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ARS Home » Northeast Area » Beltsville, Maryland (BARC) » Beltsville Agricultural Research Center » Molecular Plant Pathology Laboratory » Research » Publications at this Location » Publication #343911

Title: A simplified technique to detect variations of in leaf chlorogenic acid levels between within plants caused by maturation or biological stress

item Baker, Con
item Mock, Norton
item AVERYANOV, ANDREY - Russian Institute Of Phytopathology

Submitted to: Physiological and Molecular Plant Pathology
Publication Type: Peer Reviewed Journal
Publication Acceptance Date: 5/28/2018
Publication Date: 5/31/2018
Citation: Baker, C.J., Mock, N.M., Averyanov, A.A. 2018. A simplified technique to detect variations of in leaf chlorogenic acid levels between within plants caused by maturation or biological stress. Physiological and Molecular Plant Pathology. 103:114-121. 10.1016/j.pmpp.2018.05.007.

Interpretive Summary: Bacterial plant diseases cause major damage to crops each year and the cost of controlling them adds greatly to production costs and often involves antibiotics which are a public concern. The plant leaf apoplast, which is the cell wall region just outside the plant cell itself, is the first line of defense against most aerial pathogens. In this manuscript we are reporting a simplified but very sensitive procedure to detect chlorogenic acid leakage from the cells which identifies the time point when first damage to the plant cell wall occurs in pathogenic interactions. This has allowed us to distinguish between chemical events in the apoplast that relate to early recognition responses or to post recognition responses. This information defines the time by which control measures need to be engaged, and will benefit plant scientists and breeders who are devising new strategies to improve disease resistance in plants as well as decrease the use of chemical pesticides and antibiotics.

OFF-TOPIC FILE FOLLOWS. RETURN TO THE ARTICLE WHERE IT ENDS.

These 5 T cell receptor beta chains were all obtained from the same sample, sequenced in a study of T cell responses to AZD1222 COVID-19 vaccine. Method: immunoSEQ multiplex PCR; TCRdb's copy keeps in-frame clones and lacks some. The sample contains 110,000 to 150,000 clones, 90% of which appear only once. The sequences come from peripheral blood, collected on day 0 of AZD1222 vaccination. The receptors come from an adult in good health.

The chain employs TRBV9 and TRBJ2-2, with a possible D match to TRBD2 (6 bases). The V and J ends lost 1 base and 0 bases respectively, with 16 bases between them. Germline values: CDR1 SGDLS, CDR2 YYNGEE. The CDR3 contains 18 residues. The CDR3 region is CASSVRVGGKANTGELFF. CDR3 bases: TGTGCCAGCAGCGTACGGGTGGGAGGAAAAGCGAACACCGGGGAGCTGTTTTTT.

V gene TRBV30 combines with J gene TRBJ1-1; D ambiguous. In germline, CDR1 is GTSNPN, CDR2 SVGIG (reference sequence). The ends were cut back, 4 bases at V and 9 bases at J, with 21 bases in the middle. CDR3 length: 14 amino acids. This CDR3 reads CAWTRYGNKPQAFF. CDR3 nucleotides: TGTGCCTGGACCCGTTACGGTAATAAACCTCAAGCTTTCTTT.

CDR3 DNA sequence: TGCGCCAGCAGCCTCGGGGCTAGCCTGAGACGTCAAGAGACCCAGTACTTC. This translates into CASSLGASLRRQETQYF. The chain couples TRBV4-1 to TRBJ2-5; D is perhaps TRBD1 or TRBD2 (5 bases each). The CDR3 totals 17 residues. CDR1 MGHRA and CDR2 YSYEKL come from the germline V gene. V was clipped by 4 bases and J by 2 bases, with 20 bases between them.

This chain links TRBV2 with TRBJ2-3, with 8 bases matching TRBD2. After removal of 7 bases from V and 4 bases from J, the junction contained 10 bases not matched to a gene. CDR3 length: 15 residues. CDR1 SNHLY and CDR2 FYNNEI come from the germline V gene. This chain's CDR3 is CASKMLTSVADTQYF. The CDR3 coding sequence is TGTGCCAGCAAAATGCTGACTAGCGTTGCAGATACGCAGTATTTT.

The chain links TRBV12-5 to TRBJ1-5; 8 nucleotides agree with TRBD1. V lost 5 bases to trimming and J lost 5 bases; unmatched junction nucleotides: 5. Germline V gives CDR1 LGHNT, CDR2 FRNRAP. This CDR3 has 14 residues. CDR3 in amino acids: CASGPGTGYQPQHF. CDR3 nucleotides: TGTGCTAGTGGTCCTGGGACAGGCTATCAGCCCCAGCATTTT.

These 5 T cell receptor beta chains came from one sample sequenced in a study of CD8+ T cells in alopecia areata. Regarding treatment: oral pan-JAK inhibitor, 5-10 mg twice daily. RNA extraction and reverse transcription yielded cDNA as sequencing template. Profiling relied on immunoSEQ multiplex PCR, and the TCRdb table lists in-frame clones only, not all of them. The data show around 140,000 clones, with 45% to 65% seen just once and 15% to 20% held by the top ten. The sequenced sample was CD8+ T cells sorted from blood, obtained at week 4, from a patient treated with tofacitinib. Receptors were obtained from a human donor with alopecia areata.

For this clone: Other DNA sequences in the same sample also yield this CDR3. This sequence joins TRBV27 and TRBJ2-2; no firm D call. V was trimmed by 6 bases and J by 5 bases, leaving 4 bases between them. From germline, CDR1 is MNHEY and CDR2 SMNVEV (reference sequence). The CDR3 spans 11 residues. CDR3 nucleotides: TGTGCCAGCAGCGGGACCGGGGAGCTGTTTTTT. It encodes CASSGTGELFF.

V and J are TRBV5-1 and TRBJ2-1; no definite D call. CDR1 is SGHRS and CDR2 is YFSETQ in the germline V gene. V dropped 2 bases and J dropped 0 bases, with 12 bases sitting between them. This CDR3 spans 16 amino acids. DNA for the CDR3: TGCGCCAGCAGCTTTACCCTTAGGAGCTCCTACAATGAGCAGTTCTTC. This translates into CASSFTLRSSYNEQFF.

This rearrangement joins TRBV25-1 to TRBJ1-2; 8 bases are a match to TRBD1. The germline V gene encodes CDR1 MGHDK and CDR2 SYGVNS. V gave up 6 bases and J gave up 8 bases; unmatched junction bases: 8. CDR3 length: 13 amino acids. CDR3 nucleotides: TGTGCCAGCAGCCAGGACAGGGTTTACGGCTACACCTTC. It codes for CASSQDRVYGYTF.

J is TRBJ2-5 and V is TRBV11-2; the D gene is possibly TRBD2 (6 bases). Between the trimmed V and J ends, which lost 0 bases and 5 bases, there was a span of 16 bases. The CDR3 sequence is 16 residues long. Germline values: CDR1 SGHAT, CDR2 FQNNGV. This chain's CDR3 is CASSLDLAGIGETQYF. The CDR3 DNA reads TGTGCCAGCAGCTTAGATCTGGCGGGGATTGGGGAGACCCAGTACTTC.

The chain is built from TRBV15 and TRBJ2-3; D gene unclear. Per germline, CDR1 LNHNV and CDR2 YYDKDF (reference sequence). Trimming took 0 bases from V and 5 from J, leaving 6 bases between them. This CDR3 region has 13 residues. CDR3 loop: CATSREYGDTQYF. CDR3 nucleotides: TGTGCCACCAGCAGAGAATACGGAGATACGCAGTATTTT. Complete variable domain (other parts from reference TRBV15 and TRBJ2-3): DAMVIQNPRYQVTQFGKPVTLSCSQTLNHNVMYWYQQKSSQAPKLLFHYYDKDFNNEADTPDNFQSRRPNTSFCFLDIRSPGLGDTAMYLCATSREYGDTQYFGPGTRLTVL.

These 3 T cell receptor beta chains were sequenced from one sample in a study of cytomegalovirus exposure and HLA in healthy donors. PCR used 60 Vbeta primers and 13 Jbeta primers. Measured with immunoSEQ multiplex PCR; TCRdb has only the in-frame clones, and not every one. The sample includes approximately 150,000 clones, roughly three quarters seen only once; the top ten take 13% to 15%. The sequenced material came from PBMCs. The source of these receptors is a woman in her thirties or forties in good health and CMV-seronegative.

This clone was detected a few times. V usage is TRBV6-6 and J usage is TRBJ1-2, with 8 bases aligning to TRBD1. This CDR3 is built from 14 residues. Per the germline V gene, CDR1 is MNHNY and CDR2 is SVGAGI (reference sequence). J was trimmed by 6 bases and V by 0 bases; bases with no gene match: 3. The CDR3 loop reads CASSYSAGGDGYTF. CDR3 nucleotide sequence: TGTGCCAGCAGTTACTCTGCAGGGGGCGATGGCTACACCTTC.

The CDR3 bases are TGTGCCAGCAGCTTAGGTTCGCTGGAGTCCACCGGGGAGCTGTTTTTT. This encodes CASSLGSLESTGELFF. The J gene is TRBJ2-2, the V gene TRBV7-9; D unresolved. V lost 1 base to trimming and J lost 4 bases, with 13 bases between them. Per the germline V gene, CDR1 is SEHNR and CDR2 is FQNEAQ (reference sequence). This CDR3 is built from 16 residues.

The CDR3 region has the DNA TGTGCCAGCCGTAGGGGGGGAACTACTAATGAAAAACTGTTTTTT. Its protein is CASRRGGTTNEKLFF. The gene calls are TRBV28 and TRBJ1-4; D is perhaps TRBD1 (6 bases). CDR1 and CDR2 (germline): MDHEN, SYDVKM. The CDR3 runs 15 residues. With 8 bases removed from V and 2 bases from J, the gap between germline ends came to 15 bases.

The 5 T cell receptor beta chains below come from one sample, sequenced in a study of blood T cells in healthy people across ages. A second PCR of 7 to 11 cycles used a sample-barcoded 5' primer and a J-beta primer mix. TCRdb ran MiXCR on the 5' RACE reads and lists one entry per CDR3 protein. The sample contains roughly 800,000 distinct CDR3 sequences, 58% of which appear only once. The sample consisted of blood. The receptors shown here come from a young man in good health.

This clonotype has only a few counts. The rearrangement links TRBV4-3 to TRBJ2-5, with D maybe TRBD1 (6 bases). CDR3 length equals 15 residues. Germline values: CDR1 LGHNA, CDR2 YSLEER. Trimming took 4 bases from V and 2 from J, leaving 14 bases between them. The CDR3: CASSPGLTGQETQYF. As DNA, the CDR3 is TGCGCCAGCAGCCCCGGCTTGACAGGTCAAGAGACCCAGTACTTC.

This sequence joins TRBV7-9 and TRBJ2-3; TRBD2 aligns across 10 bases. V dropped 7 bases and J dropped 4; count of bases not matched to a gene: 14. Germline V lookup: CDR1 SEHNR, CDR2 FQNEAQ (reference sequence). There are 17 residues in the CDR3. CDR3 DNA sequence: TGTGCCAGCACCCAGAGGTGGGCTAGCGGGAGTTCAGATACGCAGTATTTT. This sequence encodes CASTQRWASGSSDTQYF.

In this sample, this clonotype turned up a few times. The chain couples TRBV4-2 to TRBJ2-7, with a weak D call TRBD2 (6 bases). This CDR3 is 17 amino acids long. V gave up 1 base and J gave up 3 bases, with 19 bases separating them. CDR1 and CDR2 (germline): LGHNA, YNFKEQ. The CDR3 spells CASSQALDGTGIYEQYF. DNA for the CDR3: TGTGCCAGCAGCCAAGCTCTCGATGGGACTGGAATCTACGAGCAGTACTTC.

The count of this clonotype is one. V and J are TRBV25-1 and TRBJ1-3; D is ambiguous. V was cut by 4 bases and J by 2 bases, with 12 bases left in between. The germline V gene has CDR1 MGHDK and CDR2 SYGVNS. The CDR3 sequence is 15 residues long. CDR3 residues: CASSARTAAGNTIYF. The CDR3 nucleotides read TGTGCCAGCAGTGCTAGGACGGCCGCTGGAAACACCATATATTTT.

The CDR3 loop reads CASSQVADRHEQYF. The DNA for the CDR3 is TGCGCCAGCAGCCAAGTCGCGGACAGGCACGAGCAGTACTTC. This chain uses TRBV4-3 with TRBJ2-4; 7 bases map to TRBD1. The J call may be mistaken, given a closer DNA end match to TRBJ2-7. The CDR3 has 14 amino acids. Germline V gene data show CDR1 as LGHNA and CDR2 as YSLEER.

Technical Abstract: Most methods used for the quantification of chlorogenic acids (CGA) in plant tissue use a multi-step organic solvent extraction, which improves accuracy but is laborious and time-consuming. We needed a simpler technique that would allow us to compare the effects of various bacterial treatments on leaf tissue CGA levels over time. Here we describe such a technique that was rapid, used less tissue, and was highly reproducible. The final technique involved grinding a small amounts of leaf tissue in acidified water, which helped stabilize the phenolics, and after clarification by centrifugation could directly be analyzed by Ultra High Performance Liquid Chromatography with Ultraviolet and Mass spectrophotometer detectors (UHPLC-UV-MS). Using this method, we found that CGA levels can vary greatly with leaf age, location on the leaf, and between plants. Therefore in order to observe the more subtle changes caused by bacterial treatments, it was essential to first be aware of the CGA variations in plants to find the most homogenous tissue to use. Ultimately, we found that leaf halves were most homogenous and adjacent panels on a same side of the midrib could be used for multiple sampling of a treatment over time. During this study we also found some interesting relationships regarding CGA distribution in the plant.